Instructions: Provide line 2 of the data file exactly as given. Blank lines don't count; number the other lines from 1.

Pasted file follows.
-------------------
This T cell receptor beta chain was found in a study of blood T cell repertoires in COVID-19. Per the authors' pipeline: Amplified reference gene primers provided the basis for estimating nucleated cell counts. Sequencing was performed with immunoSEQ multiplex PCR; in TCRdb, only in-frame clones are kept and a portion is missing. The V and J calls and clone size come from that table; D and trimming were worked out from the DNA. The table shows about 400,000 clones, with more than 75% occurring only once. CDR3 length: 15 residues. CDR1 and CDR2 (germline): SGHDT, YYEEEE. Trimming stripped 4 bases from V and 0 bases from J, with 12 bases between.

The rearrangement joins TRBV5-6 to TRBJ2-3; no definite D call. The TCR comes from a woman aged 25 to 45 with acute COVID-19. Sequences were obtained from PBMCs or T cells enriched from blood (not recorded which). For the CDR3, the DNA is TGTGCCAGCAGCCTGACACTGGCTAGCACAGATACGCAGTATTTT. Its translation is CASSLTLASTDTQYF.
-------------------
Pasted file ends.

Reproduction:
The rearrangement joins TRBV5-6 to TRBJ2-3; no definite D call. The TCR comes from a woman aged 25 to 45 with acute COVID-19. Sequences were obtained from PBMCs or T cells enriched from blood (not recorded which). For the CDR3, the DNA is TGTGCCAGCAGCCTGACACTGGCTAGCACAGATACGCAGTATTTT. Its translation is CASSLTLASTDTQYF.